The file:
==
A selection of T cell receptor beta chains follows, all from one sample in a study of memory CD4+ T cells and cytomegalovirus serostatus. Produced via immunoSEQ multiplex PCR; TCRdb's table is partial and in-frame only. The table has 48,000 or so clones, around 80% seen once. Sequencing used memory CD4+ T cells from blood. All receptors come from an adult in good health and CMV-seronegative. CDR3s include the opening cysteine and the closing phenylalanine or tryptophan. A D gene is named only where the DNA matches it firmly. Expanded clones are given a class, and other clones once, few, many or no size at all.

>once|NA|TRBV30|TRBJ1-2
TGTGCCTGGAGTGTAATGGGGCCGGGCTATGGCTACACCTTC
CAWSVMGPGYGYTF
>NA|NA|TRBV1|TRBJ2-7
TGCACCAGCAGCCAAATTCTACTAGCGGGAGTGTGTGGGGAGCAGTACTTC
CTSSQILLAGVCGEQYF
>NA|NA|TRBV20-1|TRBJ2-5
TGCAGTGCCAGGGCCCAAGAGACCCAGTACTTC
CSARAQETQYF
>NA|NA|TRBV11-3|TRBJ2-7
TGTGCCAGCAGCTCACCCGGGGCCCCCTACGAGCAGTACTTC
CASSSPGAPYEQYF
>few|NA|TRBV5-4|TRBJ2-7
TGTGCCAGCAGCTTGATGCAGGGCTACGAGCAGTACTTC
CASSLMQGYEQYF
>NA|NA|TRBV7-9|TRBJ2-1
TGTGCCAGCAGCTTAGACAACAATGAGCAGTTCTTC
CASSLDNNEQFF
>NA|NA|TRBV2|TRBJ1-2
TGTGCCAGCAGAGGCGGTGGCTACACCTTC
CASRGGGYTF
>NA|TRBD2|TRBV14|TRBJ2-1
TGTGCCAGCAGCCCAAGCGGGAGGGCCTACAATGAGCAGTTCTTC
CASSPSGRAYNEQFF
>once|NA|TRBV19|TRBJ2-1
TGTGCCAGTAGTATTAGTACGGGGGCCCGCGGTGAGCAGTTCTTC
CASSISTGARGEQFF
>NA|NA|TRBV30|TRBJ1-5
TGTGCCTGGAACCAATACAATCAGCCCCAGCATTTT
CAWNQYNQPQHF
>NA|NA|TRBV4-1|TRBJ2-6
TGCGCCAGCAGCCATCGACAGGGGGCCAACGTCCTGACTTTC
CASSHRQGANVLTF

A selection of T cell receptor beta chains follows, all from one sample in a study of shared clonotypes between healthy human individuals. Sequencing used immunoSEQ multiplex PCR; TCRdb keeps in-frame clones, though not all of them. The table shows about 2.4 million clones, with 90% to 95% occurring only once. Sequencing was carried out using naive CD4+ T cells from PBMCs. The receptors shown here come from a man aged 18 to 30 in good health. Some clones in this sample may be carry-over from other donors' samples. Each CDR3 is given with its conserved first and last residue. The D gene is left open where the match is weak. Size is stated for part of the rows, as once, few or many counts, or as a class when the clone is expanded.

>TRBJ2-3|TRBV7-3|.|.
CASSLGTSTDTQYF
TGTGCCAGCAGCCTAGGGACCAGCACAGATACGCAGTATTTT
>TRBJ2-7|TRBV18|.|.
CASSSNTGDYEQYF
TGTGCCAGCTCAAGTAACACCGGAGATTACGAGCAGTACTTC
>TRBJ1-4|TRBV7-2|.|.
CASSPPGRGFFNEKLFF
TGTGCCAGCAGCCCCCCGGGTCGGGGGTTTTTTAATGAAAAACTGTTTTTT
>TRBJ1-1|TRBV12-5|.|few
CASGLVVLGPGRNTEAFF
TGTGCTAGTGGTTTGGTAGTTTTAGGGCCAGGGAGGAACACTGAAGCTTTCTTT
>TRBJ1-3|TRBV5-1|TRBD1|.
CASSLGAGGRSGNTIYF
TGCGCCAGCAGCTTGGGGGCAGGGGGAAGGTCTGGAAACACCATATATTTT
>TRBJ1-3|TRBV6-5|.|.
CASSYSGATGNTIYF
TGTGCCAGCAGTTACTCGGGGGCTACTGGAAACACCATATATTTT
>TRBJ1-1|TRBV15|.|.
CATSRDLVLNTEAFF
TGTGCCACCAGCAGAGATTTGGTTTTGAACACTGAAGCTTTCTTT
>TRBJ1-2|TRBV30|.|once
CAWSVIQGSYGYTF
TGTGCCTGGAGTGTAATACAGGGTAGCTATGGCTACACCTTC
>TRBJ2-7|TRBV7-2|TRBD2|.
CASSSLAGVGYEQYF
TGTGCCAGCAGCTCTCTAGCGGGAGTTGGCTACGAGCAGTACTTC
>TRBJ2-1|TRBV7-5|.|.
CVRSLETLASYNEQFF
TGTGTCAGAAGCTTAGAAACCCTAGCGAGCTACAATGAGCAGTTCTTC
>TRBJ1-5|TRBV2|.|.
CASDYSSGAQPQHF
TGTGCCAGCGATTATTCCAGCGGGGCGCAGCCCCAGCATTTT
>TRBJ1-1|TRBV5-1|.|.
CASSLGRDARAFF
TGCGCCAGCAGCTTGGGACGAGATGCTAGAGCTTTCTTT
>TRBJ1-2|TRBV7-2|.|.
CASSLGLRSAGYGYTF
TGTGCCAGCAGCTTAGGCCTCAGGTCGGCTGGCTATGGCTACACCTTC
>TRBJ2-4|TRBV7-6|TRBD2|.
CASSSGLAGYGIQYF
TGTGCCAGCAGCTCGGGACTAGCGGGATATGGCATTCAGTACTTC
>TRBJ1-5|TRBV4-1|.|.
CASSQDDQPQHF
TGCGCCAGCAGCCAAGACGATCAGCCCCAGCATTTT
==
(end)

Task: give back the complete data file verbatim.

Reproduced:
A selection of T cell receptor beta chains follows, all from one sample in a study of memory CD4+ T cells and cytomegalovirus serostatus. Produced via immunoSEQ multiplex PCR; TCRdb's table is partial and in-frame only. The table has 48,000 or so clones, around 80% seen once. Sequencing used memory CD4+ T cells from blood. All receptors come from an adult in good health and CMV-seronegative. CDR3s include the opening cysteine and the closing phenylalanine or tryptophan. A D gene is named only where the DNA matches it firmly. Expanded clones are given a class, and other clones once, few, many or no size at all.

>once|NA|TRBV30|TRBJ1-2
TGTGCCTGGAGTGTAATGGGGCCGGGCTATGGCTACACCTTC
CAWSVMGPGYGYTF
>NA|NA|TRBV1|TRBJ2-7
TGCACCAGCAGCCAAATTCTACTAGCGGGAGTGTGTGGGGAGCAGTACTTC
CTSSQILLAGVCGEQYF
>NA|NA|TRBV20-1|TRBJ2-5
TGCAGTGCCAGGGCCCAAGAGACCCAGTACTTC
CSARAQETQYF
>NA|NA|TRBV11-3|TRBJ2-7
TGTGCCAGCAGCTCACCCGGGGCCCCCTACGAGCAGTACTTC
CASSSPGAPYEQYF
>few|NA|TRBV5-4|TRBJ2-7
TGTGCCAGCAGCTTGATGCAGGGCTACGAGCAGTACTTC
CASSLMQGYEQYF
>NA|NA|TRBV7-9|TRBJ2-1
TGTGCCAGCAGCTTAGACAACAATGAGCAGTTCTTC
CASSLDNNEQFF
>NA|NA|TRBV2|TRBJ1-2
TGTGCCAGCAGAGGCGGTGGCTACACCTTC
CASRGGGYTF
>NA|TRBD2|TRBV14|TRBJ2-1
TGTGCCAGCAGCCCAAGCGGGAGGGCCTACAATGAGCAGTTCTTC
CASSPSGRAYNEQFF
>once|NA|TRBV19|TRBJ2-1
TGTGCCAGTAGTATTAGTACGGGGGCCCGCGGTGAGCAGTTCTTC
CASSISTGARGEQFF
>NA|NA|TRBV30|TRBJ1-5
TGTGCCTGGAACCAATACAATCAGCCCCAGCATTTT
CAWNQYNQPQHF
>NA|NA|TRBV4-1|TRBJ2-6
TGCGCCAGCAGCCATCGACAGGGGGCCAACGTCCTGACTTTC
CASSHRQGANVLTF

A selection of T cell receptor beta chains follows, all from one sample in a study of shared clonotypes between healthy human individuals. Sequencing used immunoSEQ multiplex PCR; TCRdb keeps in-frame clones, though not all of them. The table shows about 2.4 million clones, with 90% to 95% occurring only once. Sequencing was carried out using naive CD4+ T cells from PBMCs. The receptors shown here come from a man aged 18 to 30 in good health. Some clones in this sample may be carry-over from other donors' samples. Each CDR3 is given with its conserved first and last residue. The D gene is left open where the match is weak. Size is stated for part of the rows, as once, few or many counts, or as a class when the clone is expanded.

>TRBJ2-3|TRBV7-3|.|.
CASSLGTSTDTQYF
TGTGCCAGCAGCCTAGGGACCAGCACAGATACGCAGTATTTT
>TRBJ2-7|TRBV18|.|.
CASSSNTGDYEQYF
TGTGCCAGCTCAAGTAACACCGGAGATTACGAGCAGTACTTC
>TRBJ1-4|TRBV7-2|.|.
CASSPPGRGFFNEKLFF
TGTGCCAGCAGCCCCCCGGGTCGGGGGTTTTTTAATGAAAAACTGTTTTTT
>TRBJ1-1|TRBV12-5|.|few
CASGLVVLGPGRNTEAFF
TGTGCTAGTGGTTTGGTAGTTTTAGGGCCAGGGAGGAACACTGAAGCTTTCTTT
>TRBJ1-3|TRBV5-1|TRBD1|.
CASSLGAGGRSGNTIYF
TGCGCCAGCAGCTTGGGGGCAGGGGGAAGGTCTGGAAACACCATATATTTT
>TRBJ1-3|TRBV6-5|.|.
CASSYSGATGNTIYF
TGTGCCAGCAGTTACTCGGGGGCTACTGGAAACACCATATATTTT
>TRBJ1-1|TRBV15|.|.
CATSRDLVLNTEAFF
TGTGCCACCAGCAGAGATTTGGTTTTGAACACTGAAGCTTTCTTT
>TRBJ1-2|TRBV30|.|once
CAWSVIQGSYGYTF
TGTGCCTGGAGTGTAATACAGGGTAGCTATGGCTACACCTTC
>TRBJ2-7|TRBV7-2|TRBD2|.
CASSSLAGVGYEQYF
TGTGCCAGCAGCTCTCTAGCGGGAGTTGGCTACGAGCAGTACTTC
>TRBJ2-1|TRBV7-5|.|.
CVRSLETLASYNEQFF
TGTGTCAGAAGCTTAGAAACCCTAGCGAGCTACAATGAGCAGTTCTTC
>TRBJ1-5|TRBV2|.|.
CASDYSSGAQPQHF
TGTGCCAGCGATTATTCCAGCGGGGCGCAGCCCCAGCATTTT
>TRBJ1-1|TRBV5-1|.|.
CASSLGRDARAFF
TGCGCCAGCAGCTTGGGACGAGATGCTAGAGCTTTCTTT
>TRBJ1-2|TRBV7-2|.|.
CASSLGLRSAGYGYTF
TGTGCCAGCAGCTTAGGCCTCAGGTCGGCTGGCTATGGCTACACCTTC
>TRBJ2-4|TRBV7-6|TRBD2|.
CASSSGLAGYGIQYF
TGTGCCAGCAGCTCGGGACTAGCGGGATATGGCATTCAGTACTTC
>TRBJ1-5|TRBV4-1|.|.
CASSQDDQPQHF
TGCGCCAGCAGCCAAGACGATCAGCCCCAGCATTTT